Forum on end-of-life – Meet our people
Members of the Forum on End-of-life Advisory Group
- Dr Ciaran Browne
- Dr. Brian Farrell
- Sharon Foley
- Ita Mangan
- Una Marren
- Mrs Justice Catherine McGuinness
- Gus Nichols
- Sean O’Laoire
- Patricia Rickard-Clarke
- Professor David Smith
- Senan Turnbull
- Professor Max Watson
Dr Ciaran BrowneHSE National Lead of Acute Services HSE
Dr. Brian Farrell is the Dublin City Coroner and past President of the Coroners Society of Ireland. A former consultant histopathologist and barrister-at-law, Dr. Farrell is a member of the Coroners Society of England and Wales and the International Association of Forensic Toxicologists. Dr. Farrell is the only full time coroner in Ireland. He has served on a number of high level committees on the Review of the Coroners Service and Bioethics. Dr. Farrell is the author of Coroners: Practice and Procedure, Roundhall 2000. A second edition of the textbook is in preparation.
Sharon Foley is CEO of the Irish Hospice Foundation since May 2011. Through her strategic management consultancy, One2One Solutions (established 2006), Ms Foley had previously worked in an advisory capacity for a range of voluntary and state agencies.
Prior to that she was first CEO of the Crisis Pregnancy Agency; and was Director of Health Promotion with two former Health Boards, covering the East Coast and Midlands areas. Ms Foley holds Master’s degrees from NUI Galway and Trinity College Dublin.
Ita Mangan is a barrister who specialises in citizens’ and welfare rights. She has written extensively on these rights over many years. She has been contributing to the publications and databases of the Citizens Information Board for about 30 years. She was a member of the Expert Group on the Integration of Tax and Social Welfare that reported to the Government in 1996.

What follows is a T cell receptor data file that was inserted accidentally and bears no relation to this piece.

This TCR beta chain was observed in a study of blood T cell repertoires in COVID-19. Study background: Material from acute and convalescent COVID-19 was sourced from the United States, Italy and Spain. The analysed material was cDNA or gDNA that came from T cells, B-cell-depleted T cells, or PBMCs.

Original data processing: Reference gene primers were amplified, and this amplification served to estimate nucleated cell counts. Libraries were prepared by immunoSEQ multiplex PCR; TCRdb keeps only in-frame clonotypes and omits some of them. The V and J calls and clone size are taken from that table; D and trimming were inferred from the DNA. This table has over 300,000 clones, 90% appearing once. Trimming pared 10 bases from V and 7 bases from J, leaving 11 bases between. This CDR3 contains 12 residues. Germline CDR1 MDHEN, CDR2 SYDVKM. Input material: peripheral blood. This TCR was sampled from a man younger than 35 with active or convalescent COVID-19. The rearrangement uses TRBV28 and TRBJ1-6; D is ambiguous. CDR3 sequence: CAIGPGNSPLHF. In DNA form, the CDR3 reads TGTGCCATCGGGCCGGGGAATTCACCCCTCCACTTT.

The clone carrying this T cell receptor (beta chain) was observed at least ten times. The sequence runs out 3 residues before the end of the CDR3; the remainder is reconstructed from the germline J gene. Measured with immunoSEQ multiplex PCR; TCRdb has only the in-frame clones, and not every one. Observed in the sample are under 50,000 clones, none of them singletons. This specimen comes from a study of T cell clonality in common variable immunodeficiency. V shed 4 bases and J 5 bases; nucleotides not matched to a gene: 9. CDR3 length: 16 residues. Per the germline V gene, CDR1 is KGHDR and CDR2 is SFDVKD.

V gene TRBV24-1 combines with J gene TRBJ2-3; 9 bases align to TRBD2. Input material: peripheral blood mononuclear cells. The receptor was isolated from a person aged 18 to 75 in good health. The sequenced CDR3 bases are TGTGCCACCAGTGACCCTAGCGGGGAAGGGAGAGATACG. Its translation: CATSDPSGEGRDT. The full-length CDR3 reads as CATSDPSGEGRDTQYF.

She has been a Consultant to a number of Government departments and agencies on issues such as age discrimination and the rights of older people. As well as being an External Reviewer with the Revenue Commissioners, she is a member of the Commission of Investigation into clerical child abuse in the Dublin Archdiocese and of the Residential Institutions Redress Review Committee.
Una Marren trained as a nurse and midwife in the UK and worked for many years in various London teaching hospitals . She returned to Ireland in 2000 to become Deputy Director of Nursing at the Mater University Hospital in Dublin. She is chair of the Hospice Friendly Hospitals Standing Committee of the hospital and convenor of the network of Champions for Change. Her interests are emergency nursing and emergency planning within healthcare. She holds a Fellowship of the Institute of Emergency Planning and Civil Protection and has published many papers. Her interest in end of life care stems from a passion to deliver quality care to patients and their families at all times but especially at difficult times such as in cases of sudden death.
Mrs Justice Catherine McGuinness, a retired Supreme Court judge, is outgoing President of the Law Reform Commission. She was born in Belfast and educated in Belfast and Dublin (Alexandra College, TCD and the King’s Inns). She was called to the Irish Bar in 1977. In 1989 she was called to the Inner Bar, and called to the Bar of New South Wales in 1993.
She has served on An Bord Uchtála (the Adoption Board), the Voluntary Health Insurance Board, the National Economic and Social Council, the Second Commission on the Status of Women, and has chaired the National Social Services Board, the Board of National College of Art and Design, the Employment Equality Agency, the Kilkenny Incest Investigation and the Forum for Peace and Reconciliation.